LAKE MILLE LACS DEEP WINTERTIME GRAVEL TIPS

Steve Carney Picture

Nice Walleye Caugh Over Deep Gravel

You got to love the diversity of Lake Mille Lacs in the wintertime. There are options on the midlake mudflats, deep gravel, rockpiles and shoreline breaks. Recently we talked about fishing the midlake mud which gets substantial pressure during January and February and the techniques for finding fish in that venue. After just returning from another Mille Lacs run, I spent two days fishing the deep gravel on the southeast and northeastern sides with decent success. There are advantages to fishing the deep gravel in January as compared to the other choices and I really enjoy the deep gravel for some distinct advantages. Here goes...

1.) ISOLATION OF DEEP GRAVEL

The best aspect of the deep gravel is that you can away from the crowds even on busy weekends. Now that everyone and their brother are towing out hard houses and wheelhouses, traffic and fishing pressure can be nuts at this time of the season. There is so much deep gravel too choose from that there are countless areas to fish away from the competition. When I say deep gravel I mean depths from 32 to 36 feet no matter side of the lake you prefer. I usually follow resort roads out to approximately 2 to 4 miles and then venture to the deep gravel on my own staying well away from the clusters of hard houses. The prolific usage of GPS technology has relegated the well known flats, rockpiles and breaks to average status now that everyone knows how to access what used to be "secret" spots making deep gravel more viable than ever.

2.) WAIT THEM OUT

The deep gravel takes a ton of patience. Because you are fishing in no-man's land you are not keying on anything specific other than depth. No humps, rockpiles or fast breaks here but rather deep expanses of rock and gravel mixed. I believe the fish hanging in deep gravel are resting fish and not aggressively on the bite. They use the deep water to loaf and sometimes can be nonaggressive. I spend hours fishing these spots waiting for walleyes, perch and tullibees to pass thru on their way to other destinations. The bite on deep gravel is never fast and furious but rather a fish here and there. If you put in your time you'll do just fine with action coming perdiodically with lots of dead time mixed in with success.

3.) BEST TIMES OF THE DAY

After many years of fishing this deep gravel, I can honestly say I have never done very well on the typical walleye low light times of sunrise and sunset. There never is a good prime time bite but rather a decent bite throughout the "off" hours such as 11:00 AM and 2:00 PM. This makes me believe these are resting fish and they go elsewhere for the prime time bite. My last trip featured some nice walleyes over 22 inches and tons under 10 inches with very little in between. I have seen this trend for a couple of seasons now and don't see it changing anytime soon. If you drop a camera down during midday you will be amazed at the number of walleyes and perch that come cruising by with zero interest. It is a pretty standard parade of disinterested fish but you still can manage to catch a few along the way that just can't resist your bait. That's the long an short of deep gravel...you take the biters ahen you can get them.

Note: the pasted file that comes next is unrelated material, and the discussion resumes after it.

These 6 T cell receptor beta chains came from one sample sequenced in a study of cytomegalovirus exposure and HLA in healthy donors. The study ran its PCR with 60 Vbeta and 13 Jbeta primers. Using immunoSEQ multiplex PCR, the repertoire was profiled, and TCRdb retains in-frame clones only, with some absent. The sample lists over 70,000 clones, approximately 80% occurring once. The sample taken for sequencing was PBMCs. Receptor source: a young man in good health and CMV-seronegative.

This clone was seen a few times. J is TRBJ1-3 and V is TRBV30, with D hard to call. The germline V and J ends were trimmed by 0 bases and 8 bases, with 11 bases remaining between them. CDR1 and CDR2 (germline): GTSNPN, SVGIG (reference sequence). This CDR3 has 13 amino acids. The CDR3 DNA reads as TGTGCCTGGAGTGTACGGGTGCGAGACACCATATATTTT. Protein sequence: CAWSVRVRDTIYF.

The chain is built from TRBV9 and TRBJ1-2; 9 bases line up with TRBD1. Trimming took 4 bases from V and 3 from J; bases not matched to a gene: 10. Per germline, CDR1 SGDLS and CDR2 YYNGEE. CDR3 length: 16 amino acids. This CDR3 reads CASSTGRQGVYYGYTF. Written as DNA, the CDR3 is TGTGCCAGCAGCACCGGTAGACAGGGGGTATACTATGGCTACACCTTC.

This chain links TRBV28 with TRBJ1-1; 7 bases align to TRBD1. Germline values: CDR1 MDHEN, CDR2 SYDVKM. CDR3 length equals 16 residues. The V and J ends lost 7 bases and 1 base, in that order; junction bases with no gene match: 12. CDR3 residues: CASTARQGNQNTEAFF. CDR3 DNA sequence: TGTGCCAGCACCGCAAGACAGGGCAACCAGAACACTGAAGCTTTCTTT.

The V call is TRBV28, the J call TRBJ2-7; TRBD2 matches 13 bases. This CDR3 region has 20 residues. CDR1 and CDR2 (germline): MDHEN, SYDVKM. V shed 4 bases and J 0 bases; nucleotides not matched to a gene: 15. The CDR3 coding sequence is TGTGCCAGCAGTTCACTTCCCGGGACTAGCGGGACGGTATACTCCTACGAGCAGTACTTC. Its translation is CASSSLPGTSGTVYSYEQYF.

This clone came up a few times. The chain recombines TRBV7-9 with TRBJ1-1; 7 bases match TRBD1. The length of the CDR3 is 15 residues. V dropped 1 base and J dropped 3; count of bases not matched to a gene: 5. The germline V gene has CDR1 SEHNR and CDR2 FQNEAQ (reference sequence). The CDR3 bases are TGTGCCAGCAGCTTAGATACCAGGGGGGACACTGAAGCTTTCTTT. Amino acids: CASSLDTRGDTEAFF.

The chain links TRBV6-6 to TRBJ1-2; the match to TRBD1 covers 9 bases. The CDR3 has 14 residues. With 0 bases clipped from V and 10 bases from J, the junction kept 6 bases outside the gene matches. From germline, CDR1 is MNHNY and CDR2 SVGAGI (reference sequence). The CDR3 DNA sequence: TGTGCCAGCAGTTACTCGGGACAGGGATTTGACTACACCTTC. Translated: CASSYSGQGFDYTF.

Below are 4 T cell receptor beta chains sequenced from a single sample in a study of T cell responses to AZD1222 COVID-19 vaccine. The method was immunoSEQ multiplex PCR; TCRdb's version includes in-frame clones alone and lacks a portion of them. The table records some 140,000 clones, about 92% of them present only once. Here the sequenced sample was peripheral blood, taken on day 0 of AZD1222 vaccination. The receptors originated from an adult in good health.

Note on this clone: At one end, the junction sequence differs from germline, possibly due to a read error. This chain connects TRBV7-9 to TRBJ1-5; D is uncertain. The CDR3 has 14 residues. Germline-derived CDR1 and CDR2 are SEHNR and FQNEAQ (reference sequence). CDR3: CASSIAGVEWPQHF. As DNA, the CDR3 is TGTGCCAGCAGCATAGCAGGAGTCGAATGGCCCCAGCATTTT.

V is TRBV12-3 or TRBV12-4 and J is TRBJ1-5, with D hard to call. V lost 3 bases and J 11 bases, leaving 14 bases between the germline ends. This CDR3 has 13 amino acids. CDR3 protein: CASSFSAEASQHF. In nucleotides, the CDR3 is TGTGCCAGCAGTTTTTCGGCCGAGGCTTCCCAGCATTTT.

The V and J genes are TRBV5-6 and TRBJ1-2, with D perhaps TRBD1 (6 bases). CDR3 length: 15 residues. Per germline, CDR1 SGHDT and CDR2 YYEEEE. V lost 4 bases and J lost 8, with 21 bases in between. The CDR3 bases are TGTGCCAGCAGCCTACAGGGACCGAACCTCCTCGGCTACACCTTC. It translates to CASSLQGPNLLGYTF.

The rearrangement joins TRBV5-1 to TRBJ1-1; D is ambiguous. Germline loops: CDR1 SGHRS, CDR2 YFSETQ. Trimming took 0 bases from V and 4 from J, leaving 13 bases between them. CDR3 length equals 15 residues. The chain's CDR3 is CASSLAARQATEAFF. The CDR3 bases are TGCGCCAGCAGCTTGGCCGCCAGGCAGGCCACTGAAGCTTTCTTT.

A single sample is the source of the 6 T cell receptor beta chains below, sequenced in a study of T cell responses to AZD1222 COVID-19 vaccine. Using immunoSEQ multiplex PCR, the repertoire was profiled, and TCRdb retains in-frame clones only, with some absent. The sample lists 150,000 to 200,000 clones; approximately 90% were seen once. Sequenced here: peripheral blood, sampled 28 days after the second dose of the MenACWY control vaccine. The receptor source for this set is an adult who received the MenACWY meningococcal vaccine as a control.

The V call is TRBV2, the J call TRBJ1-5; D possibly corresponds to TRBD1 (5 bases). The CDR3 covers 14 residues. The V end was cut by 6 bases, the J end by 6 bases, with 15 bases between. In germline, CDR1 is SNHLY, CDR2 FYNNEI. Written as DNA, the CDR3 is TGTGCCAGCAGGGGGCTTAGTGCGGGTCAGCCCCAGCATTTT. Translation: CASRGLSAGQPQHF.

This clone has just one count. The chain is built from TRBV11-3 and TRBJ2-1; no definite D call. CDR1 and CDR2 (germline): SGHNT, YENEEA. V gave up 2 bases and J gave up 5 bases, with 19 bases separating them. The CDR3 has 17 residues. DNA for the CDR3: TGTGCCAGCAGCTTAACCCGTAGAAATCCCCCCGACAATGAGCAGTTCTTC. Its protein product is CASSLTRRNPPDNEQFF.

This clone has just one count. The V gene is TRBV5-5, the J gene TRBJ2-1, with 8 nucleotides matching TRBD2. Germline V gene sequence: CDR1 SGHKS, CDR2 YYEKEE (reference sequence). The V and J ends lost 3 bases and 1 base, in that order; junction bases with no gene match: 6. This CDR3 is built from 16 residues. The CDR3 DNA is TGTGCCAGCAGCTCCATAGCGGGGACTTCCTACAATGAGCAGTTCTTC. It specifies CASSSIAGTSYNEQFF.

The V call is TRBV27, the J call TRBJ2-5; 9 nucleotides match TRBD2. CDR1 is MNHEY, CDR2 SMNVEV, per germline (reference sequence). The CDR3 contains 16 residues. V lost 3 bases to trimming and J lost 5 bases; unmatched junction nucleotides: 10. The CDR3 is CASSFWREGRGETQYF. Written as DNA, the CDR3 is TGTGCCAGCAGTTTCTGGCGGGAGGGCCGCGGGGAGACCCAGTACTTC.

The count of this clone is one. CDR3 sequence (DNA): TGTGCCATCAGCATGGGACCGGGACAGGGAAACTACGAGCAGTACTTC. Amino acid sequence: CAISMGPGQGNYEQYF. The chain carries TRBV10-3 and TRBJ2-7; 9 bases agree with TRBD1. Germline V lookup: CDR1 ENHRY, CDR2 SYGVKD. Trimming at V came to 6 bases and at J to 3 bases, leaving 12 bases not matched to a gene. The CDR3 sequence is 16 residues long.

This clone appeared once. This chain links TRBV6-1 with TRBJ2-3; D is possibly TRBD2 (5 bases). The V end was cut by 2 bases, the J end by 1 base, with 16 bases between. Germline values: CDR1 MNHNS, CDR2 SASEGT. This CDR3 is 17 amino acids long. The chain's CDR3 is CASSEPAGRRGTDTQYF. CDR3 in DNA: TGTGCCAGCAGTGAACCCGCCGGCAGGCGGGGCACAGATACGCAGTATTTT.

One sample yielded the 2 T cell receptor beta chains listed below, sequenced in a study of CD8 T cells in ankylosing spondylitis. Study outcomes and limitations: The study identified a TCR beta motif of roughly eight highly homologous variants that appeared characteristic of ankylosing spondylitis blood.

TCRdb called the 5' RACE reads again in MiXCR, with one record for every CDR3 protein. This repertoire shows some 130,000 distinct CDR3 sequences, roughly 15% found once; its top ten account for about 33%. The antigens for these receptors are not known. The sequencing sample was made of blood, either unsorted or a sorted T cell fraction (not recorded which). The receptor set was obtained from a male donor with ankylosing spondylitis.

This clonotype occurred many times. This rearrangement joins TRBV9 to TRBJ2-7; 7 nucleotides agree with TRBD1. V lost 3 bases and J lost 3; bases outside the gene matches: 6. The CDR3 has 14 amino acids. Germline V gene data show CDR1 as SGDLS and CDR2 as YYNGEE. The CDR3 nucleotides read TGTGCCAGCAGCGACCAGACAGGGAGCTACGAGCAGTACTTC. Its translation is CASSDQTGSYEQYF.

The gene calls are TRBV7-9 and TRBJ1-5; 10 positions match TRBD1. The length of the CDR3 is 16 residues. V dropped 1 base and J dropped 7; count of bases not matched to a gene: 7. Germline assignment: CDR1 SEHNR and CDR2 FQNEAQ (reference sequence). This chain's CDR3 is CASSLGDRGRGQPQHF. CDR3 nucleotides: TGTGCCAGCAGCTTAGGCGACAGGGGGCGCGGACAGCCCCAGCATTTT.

4.) SMALL JIGGING SPOONS BEST OPTION FOR PERCH AND WALLEYES

I have downsized my offerings this winter with better success. I like to use a very small, gold jigging spoon about the size you would use for crappie fishing. This smaller spoon catches bigger perch and also pops some nice walleyes. Every large walleye I caught recently absolutely inhaled this tiny spoon adorned with a fathead piece. I want the small spoon to be able to catch larger perch and walleyes for the most part. A spoon too large will eliminate the perch so I want an option for all species. During a typical stint on the gravel you always catch a bunch of tulibees coming thru suspended, some perch and some walleyes along with the usual eelpout action. The small spoon catches all these and more. Bobbers and setlines don't cut it out there on the deep gravel. You need to be aggressive there at all times by pounding that spoon off the bottom and creating strikes from neutral gamefish. If a guy can catch a few walleyes and a half dozen perch every time out it makes for a successful venture..go gravel !

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